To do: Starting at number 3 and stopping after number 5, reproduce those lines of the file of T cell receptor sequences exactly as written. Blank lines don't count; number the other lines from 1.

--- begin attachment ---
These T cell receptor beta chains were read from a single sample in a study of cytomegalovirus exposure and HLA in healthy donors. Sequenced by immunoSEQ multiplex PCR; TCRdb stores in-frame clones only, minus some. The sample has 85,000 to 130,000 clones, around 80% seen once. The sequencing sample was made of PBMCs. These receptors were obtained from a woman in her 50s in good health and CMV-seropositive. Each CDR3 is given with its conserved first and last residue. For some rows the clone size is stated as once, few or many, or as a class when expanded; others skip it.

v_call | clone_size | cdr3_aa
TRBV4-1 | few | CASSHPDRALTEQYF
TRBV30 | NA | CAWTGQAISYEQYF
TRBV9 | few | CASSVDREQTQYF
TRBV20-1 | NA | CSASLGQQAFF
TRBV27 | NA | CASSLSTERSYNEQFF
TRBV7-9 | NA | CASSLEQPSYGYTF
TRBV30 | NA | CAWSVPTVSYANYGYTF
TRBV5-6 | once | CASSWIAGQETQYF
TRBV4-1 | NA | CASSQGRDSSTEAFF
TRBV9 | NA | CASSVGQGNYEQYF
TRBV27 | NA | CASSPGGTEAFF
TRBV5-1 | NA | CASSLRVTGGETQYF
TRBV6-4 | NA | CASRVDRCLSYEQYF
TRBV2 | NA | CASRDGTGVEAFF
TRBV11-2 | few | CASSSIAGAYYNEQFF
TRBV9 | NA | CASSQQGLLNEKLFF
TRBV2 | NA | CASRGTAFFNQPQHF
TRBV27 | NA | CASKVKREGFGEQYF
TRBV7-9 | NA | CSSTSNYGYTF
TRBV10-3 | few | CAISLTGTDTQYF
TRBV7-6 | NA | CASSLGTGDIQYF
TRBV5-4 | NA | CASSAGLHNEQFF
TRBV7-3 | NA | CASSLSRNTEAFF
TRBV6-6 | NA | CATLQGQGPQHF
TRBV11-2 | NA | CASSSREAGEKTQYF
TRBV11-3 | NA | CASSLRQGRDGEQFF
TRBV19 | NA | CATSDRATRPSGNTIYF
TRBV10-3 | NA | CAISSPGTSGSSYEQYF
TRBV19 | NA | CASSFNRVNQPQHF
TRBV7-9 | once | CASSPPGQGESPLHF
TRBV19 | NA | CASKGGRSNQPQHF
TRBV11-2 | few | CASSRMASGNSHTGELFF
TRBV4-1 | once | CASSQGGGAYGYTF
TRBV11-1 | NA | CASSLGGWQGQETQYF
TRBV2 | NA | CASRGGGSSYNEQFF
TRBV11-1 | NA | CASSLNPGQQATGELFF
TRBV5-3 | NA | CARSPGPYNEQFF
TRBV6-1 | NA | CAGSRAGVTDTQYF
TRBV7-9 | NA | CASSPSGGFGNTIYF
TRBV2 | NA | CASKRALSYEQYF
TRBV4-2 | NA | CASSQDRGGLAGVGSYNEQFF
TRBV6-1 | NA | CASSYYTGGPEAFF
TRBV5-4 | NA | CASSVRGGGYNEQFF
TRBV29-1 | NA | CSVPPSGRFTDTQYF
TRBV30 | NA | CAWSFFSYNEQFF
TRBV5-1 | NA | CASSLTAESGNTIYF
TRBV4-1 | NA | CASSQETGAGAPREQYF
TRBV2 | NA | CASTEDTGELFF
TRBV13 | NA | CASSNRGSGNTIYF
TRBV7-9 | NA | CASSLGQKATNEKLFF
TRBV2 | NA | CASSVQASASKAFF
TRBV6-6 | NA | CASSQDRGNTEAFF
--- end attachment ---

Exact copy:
TRBV4-1 | few | CASSHPDRALTEQYF
TRBV30 | NA | CAWTGQAISYEQYF
TRBV9 | few | CASSVDREQTQYF